One-Way ANOVA (Welch’s) was used to compare pre-test children’s performance in executive function tasks age for each of the four experimental play conditions. For the main analysis One-way repeated measures ANOVA with four levels of the within-subjects factor “time” (pre-test and post-test), and four levels of the between-subjects factor “play condition” (Child-led play, Adult-led play, Free play, and Control group) was used to determine main and interaction effects of Play condition and Time for each of the executive functioning measures. Level of significance was set at p < 0.05 for all analyses. Partial eta square (partial η2) was reported as an estimation of effect size. According to the rules given by Cohen (1988) for eta-squared effect size interprets as follows: η2 ≤ 0.01 as small, η2 ≥ 0.06 as medium, and η2 ≥ 0.14 as large effect sizes. Power analysis showed that for a 95% probability of correctly rejecting the null hypothesis of no significant effect with the present study sample size (n = 136), the effect size would be ≥0.032.
Table 1 presents the descriptive statistics for pre-test study variables (executive functions measures, age) for each of the four experimental play conditions. We used One-Way ANOVA (Welch’s) for the analysis of variances between pre-test children’s performance in executive function tasks age for each of the four experimental play conditions.
Table 1. Descriptive statistics for pre- and post-test children’s performance in executive function tasks for each of the four conditions.
No significant group differences were found between experimental conditions in pre-test children’s performance in executive function tasks (p > 0.05). There were also no significant group differences evident in terms of age. Therefore, those variables were not included as a covariate in subsequent analyses. Still, approaching significance group differences for pre-test children’s performance were found in the motor persistence task (0.053), so pre-test was used as a covariate in the further analyses.
Next, One-way repeated measures ANOVA with four levels of the within-subjects factor “time” (pre-test and post-test) and four levels of the between-subjects factor “play condition” (Child-led play, Adult-led play, Free play, and the Control group) was performed for each of executive functioning variables. Gender was not significant predictor or part of any significant interaction effects (p > 0.05) so that it was dropped from the analysis.
Analyses revealed a significant main effect of Time for cognitive flexibility (F(1,121) = 10.81, p < 0.001, η2 = 0.027), verbal working memory (F(1,122) = 21.62, p < 0.001, η2 = 0.019), inhibitory control (F(1,116) = 2.97, p < 0.001, η2 = 0.109), visual working memory (F(1,99) = 20.451, p < 0.001, η2 = 0.044), and motor persistence (F(3,92) = 30.94, p < 0.001, η2 = 0.055). Hence, all executive measures improved significantly from pre-test to post-test. However, the effect sizes were small (for cognitive flexibility, verbal, visual working memory, and motor persistence), or medium (for inhibitory control).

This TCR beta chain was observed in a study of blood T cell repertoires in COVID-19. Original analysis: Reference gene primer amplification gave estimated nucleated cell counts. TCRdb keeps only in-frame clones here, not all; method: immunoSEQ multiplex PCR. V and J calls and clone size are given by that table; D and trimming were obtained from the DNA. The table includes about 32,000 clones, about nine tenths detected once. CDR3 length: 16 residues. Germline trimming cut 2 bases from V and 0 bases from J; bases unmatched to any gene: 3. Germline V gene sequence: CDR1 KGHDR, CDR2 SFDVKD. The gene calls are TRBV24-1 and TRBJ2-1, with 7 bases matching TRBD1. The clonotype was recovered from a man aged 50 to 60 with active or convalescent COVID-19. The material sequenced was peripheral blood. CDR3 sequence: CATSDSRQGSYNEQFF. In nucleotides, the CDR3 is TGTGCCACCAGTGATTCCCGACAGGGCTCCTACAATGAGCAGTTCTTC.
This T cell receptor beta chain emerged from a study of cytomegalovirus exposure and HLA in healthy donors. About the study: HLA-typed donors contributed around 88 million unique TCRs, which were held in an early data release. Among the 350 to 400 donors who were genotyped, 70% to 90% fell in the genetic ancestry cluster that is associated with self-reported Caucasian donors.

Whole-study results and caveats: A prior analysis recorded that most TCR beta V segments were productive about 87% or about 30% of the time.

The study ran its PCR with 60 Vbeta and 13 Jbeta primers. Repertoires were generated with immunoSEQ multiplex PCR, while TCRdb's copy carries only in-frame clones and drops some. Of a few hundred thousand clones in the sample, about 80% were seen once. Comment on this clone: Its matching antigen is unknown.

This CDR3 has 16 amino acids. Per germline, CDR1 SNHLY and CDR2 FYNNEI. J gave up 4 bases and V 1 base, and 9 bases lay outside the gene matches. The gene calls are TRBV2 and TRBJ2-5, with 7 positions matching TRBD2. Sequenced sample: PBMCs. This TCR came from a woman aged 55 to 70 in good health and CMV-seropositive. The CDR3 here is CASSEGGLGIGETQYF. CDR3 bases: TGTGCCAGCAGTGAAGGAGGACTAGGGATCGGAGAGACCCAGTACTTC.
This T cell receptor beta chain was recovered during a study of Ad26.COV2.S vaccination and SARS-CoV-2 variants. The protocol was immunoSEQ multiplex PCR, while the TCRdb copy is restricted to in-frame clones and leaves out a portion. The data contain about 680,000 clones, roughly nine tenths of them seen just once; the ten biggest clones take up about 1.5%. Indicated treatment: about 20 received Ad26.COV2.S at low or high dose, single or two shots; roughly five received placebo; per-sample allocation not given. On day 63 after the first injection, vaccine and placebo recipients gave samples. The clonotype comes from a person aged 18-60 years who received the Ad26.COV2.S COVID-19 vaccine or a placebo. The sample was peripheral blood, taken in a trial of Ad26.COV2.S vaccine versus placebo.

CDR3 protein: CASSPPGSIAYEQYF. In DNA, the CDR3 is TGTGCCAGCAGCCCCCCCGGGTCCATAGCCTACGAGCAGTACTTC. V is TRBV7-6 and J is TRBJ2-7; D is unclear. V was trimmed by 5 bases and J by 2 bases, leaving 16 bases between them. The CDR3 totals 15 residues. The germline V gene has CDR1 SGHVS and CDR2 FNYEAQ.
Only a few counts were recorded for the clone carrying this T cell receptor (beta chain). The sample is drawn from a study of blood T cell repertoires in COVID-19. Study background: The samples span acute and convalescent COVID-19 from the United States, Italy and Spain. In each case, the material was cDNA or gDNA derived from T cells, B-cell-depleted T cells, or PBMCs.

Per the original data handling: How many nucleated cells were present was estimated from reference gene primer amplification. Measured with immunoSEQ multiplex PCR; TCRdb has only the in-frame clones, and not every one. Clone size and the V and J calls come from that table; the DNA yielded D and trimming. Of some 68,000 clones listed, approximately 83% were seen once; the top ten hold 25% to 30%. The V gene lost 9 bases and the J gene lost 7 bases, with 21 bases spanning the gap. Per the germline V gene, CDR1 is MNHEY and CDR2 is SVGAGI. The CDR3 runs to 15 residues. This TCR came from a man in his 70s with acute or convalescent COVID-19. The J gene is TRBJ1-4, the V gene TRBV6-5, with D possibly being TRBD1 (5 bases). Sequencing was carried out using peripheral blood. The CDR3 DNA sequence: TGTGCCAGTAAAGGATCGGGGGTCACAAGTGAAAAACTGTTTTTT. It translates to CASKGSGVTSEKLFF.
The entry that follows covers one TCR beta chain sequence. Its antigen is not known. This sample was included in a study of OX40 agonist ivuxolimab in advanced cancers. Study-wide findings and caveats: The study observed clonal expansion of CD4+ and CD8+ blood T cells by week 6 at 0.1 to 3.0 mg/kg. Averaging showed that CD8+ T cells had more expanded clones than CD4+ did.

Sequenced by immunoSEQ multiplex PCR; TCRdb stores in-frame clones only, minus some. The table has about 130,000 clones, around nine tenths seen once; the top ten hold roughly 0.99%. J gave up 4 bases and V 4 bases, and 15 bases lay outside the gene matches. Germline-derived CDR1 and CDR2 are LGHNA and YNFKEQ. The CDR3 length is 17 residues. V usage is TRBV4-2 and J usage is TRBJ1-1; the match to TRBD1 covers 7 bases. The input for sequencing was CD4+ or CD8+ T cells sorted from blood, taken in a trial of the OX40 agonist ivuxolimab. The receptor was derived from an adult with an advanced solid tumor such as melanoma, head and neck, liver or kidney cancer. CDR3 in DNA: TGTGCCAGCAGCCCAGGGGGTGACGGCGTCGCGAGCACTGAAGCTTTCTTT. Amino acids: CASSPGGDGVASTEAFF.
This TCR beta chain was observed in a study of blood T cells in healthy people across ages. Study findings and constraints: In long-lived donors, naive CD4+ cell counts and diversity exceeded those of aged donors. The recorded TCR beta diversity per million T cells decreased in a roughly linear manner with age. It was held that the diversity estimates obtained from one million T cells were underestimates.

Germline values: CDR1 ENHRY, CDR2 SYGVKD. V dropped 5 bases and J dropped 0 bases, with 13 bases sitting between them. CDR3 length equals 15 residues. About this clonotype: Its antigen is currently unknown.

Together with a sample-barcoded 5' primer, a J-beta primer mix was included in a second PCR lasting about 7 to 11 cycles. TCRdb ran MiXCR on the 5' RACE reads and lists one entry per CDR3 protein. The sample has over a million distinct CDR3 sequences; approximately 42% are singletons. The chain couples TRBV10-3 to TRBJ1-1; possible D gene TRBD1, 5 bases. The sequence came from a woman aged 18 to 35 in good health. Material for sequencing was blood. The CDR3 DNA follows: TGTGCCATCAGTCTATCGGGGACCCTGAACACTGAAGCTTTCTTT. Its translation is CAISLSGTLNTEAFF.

The interaction effects Time × Play condition and the main effect of Play condition were of our specific interest. The Time × Play condition interaction was significant with small effect size for inhibitory control (F(3,116) = 2.97, p = 0.035, η2 = 0.017) (Figure 1A) and motor persistence (F(3,92) = 6.46, p < 0.001, η2 = 0.034) even when pre-test used as a covariate in the analyses (Figure 1B). Multiple comparisons (Bonferroni corrected) proved that children that participated in Child-led play improved more in inhibitory control than children in Adult-led play (Mean Difference = 3.71, p < 0.001), Free play condition (Mean Difference = 3.21, p = 0.003), and Control group (Mean Difference = 3.46, p = 0.003). As seen from Figure 1A, the largest increase in in the pre-test to post-test inhibitory control scores was noticed in children who attended the Child-led play and Adult-led play sessions. At the same time, the increase in scores for children from the Free play and Control group was less marked. When to motor persistence, multiple comparisons (Bonferroni corrected) revealed that children who participated in Adult-led play improved more than children in Control group (Mean difference = 4.64, p = 0.005). As seen from Figure 1B, there was a tendency to increase the pre-test to post-test motor persistence for children who had experience in a Child-led play and Adult-led play. Meanwhile, the children who were involved in the Free play condition and Control group, demonstrated a decrease in the pre-test to post-test motor persistence.
Figure 1. Representation of marginals means and error bars (representing confidence interval of the mean) for (A) inhibitory control and (B) motor persistence by Time and Play Condition.
A main effect of Play condition with small effect size was registered only for motor persistence (F(3,92) = 6.46, p < 0.001, η2 = 0.034). Multiple comparisons (Bonferroni corrected) showed that children who had played Child-led play improved more in motor persistence than children in the Control group (Mean difference = 1.93, p < 0.012); and children who had played Adult-led play also improved more than children in the Control group (Mean difference = 2.32, p = 0.001).